Investing with an impact lens enables charities to align their investments, where possible, to their mission. This approach to investing can help trustees improve the overall impact of their organisation while mitigating certain investment risks, ultimately leading to a more robust portfolio.

More and more charities are opting to include impact into their overall investment objectives. Our charitable clients do this in several ways, from social investments through to multi-asset endowment investing. Our belief is that all investments have an impact, therefore, all investments can and should be positively impactful. However, even if you were to strip away the impact, we believe that impact investing is just good investing.

Our approach helps trustees to align their investments with their objectives in relation to their beneficiaries, thus strengthening their theory of change. Furthermore, impact investing helps to mitigate systemic risks that traditional investment approaches often fail to  consider such as environmental (i.e. the robustness of a company to climate risk) and social risks (i.e. a company being hit by regulatory controversy or customer apathy), as well as traditional ethical and reputational risks.

In order to achieve a mainstream understanding of impact investing in the charity sector, we believe that two core ingredients are necessary. The first is regulatory guidance and we welcome the Charity Commission’s consultation and ongoing work to understand impact investing1. Second, is the role of wealth managers who are offering truly impactful solutions, above and beyond ethical exclusion policies or ESG solutions (more on the difference between ESG and impact can be found here ).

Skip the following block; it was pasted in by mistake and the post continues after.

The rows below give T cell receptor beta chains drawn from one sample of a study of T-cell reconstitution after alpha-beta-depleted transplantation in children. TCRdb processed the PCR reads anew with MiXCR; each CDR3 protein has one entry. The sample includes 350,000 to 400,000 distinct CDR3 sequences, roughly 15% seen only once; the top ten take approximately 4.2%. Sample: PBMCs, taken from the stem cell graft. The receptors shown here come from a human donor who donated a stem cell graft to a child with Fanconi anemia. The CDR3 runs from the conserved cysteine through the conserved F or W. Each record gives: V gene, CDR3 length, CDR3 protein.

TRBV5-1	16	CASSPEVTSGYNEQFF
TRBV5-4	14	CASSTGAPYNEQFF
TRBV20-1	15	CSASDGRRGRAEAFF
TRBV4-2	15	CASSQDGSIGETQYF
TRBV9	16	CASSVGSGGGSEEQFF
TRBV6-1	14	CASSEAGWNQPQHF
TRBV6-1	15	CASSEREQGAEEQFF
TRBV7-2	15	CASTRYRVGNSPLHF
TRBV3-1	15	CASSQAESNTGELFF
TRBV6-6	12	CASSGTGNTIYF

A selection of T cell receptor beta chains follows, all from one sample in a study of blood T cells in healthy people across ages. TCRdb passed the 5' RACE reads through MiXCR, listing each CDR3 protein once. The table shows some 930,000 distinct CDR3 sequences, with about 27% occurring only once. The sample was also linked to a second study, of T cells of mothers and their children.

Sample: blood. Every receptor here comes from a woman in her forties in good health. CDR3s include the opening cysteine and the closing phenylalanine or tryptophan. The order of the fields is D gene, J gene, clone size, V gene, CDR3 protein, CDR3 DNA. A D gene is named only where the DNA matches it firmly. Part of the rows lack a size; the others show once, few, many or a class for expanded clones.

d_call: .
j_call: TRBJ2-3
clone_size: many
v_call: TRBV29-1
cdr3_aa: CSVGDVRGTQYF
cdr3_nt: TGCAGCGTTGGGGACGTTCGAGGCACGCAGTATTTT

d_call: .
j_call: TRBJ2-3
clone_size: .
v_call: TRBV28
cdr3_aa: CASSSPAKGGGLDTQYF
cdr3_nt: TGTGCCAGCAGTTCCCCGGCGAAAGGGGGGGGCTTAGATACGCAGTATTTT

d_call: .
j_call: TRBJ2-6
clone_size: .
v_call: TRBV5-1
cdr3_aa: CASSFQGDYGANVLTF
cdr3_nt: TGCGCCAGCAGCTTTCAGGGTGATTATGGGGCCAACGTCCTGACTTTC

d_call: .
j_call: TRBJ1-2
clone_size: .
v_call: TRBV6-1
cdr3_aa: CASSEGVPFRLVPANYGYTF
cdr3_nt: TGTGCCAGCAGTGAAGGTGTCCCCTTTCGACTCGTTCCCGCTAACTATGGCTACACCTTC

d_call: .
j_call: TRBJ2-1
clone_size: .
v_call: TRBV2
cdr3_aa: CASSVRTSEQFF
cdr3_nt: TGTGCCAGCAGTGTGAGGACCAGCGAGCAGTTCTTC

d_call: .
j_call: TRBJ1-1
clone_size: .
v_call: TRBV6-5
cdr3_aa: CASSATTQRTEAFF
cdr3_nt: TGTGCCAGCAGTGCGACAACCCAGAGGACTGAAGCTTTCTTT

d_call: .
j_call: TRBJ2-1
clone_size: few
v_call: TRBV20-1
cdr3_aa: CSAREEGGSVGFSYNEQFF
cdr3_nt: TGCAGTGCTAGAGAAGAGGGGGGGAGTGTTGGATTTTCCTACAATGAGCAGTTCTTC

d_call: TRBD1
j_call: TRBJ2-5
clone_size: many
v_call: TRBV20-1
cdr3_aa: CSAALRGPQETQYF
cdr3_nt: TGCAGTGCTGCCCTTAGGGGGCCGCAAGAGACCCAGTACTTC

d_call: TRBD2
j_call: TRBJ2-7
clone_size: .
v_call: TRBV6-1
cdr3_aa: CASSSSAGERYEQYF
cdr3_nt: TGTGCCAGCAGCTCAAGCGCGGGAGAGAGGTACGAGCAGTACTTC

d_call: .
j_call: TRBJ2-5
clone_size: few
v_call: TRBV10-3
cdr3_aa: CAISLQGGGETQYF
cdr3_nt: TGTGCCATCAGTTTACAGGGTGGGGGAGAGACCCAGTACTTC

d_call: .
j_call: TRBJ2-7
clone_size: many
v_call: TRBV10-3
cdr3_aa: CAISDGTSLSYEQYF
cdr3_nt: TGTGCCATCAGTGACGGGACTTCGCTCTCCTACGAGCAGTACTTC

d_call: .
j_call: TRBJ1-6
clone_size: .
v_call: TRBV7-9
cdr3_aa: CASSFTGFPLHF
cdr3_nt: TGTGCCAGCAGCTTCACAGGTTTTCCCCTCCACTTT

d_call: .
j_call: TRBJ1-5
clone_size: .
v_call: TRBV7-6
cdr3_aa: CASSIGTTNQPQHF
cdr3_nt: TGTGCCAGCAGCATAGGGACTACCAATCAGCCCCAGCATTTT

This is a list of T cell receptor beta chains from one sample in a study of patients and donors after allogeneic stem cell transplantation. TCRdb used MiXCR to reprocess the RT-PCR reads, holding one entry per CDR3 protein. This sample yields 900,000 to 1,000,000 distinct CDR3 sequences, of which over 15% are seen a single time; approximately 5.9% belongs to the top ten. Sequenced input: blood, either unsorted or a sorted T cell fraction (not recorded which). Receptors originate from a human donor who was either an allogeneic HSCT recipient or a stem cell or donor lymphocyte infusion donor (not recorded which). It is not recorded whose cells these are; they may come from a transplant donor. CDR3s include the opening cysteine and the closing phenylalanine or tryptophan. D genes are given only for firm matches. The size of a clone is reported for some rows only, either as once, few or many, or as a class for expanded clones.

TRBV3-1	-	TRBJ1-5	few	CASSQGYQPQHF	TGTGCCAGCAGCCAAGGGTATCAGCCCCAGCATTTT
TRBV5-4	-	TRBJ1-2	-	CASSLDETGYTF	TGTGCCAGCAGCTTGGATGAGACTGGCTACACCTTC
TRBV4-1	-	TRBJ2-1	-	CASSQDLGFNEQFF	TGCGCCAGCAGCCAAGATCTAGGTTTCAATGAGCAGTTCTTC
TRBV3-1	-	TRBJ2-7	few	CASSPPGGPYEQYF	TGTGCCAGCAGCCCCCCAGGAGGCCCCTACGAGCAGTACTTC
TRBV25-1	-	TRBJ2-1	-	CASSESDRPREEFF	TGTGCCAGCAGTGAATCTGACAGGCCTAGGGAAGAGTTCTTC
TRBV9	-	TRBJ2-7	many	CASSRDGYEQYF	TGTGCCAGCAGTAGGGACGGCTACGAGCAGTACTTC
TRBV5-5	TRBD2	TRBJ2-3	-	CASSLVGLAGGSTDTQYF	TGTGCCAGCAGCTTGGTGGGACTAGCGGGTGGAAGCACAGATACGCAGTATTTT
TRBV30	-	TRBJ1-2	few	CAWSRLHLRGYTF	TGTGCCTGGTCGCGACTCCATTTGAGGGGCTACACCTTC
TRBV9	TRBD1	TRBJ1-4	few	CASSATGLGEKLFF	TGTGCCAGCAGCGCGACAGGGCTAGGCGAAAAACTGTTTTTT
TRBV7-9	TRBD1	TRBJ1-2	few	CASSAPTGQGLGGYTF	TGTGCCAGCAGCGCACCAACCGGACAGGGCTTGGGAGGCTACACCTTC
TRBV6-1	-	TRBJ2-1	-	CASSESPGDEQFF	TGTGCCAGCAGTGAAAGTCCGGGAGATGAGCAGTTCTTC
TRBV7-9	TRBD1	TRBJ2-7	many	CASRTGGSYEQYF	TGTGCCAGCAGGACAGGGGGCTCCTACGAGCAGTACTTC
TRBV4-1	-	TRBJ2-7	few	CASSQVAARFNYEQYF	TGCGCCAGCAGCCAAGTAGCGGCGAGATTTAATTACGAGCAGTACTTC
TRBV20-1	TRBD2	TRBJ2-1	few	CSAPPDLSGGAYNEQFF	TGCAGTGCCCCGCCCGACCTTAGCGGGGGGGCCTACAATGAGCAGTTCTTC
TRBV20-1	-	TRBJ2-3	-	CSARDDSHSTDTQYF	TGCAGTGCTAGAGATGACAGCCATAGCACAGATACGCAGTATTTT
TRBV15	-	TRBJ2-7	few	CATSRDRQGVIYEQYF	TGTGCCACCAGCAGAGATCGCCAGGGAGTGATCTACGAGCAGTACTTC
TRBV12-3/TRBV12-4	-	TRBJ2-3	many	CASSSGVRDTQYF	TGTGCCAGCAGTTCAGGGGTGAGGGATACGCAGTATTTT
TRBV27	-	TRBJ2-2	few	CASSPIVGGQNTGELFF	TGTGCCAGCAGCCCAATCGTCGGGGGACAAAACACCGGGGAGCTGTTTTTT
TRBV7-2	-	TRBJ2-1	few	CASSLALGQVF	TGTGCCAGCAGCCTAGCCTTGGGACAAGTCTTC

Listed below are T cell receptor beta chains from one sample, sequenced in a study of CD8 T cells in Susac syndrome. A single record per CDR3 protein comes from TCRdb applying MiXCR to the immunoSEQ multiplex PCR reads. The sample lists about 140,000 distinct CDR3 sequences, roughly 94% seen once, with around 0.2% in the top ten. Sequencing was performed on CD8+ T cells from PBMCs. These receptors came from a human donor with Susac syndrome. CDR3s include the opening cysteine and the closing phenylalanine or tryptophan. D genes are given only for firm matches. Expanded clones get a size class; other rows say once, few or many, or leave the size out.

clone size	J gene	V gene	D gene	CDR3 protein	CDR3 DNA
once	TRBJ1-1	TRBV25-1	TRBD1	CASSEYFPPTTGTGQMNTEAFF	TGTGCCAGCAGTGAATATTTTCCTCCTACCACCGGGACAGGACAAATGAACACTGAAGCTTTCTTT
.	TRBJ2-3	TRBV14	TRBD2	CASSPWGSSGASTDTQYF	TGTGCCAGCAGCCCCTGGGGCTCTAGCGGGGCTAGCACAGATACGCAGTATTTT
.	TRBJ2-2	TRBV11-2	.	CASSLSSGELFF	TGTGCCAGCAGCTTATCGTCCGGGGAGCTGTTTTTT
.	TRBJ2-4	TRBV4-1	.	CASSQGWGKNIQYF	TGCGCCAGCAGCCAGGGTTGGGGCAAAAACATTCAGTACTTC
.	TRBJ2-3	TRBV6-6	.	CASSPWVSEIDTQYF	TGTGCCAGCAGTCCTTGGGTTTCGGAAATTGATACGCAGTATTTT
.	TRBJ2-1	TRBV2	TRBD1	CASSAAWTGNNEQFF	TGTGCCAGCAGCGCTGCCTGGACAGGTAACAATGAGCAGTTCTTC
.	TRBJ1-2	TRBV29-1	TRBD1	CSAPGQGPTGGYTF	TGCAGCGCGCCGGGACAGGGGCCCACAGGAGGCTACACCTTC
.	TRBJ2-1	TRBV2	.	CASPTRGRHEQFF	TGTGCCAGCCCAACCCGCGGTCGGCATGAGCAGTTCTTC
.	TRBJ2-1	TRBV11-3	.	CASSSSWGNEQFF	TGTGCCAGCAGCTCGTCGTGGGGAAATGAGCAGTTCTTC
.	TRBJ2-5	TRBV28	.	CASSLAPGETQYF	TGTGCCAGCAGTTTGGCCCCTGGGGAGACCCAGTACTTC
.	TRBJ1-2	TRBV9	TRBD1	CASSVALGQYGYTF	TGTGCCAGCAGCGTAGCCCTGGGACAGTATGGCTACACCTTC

The case study below from the Bishop Radford Trust, a client of Tribe, highlights the journey and success a charity can have by applying an impact lens to their portfolio.

“Incorporating an impact lens into our investment strategy and one that still delivers healthy returns is truly a win-win for us. As trustees, we find ourselves more engaged in the portfolio now that it includes investments which are genuinely doing good.  Now we are able to measure impact with our endowment pot as well as the funds we donate to grantees each year” – Suzie O’Brien, BRT Trustee

Bishop Radford Trust (BRT) Tribe Portfolio
Invested £2.6M February 2020
Medium risk, multi-asset portfolio
Portfolio value £3M as at October 2020

BRT background
The Bishop Radford Trust is a Christian charitable trust. Established in 2006, the trust has an endowment fund which is invested. In addition to this, the trust gives out approximately half a million pounds in grants each year to support Christian work through UK registered charities and churches in the UK and overseas. 

Why did BRT decide to invest with Tribe instead of a non-impact wealth manager?
We felt drawn towards impact investing. We were particularly interested in the prospect of investing in line with the UN Sustainable Development Goals (SDGs). Our trustees were keen to see more of a positive deliverable from our endowment pot and Tribe’s business model manages to deliver positive impact and returns at the same time.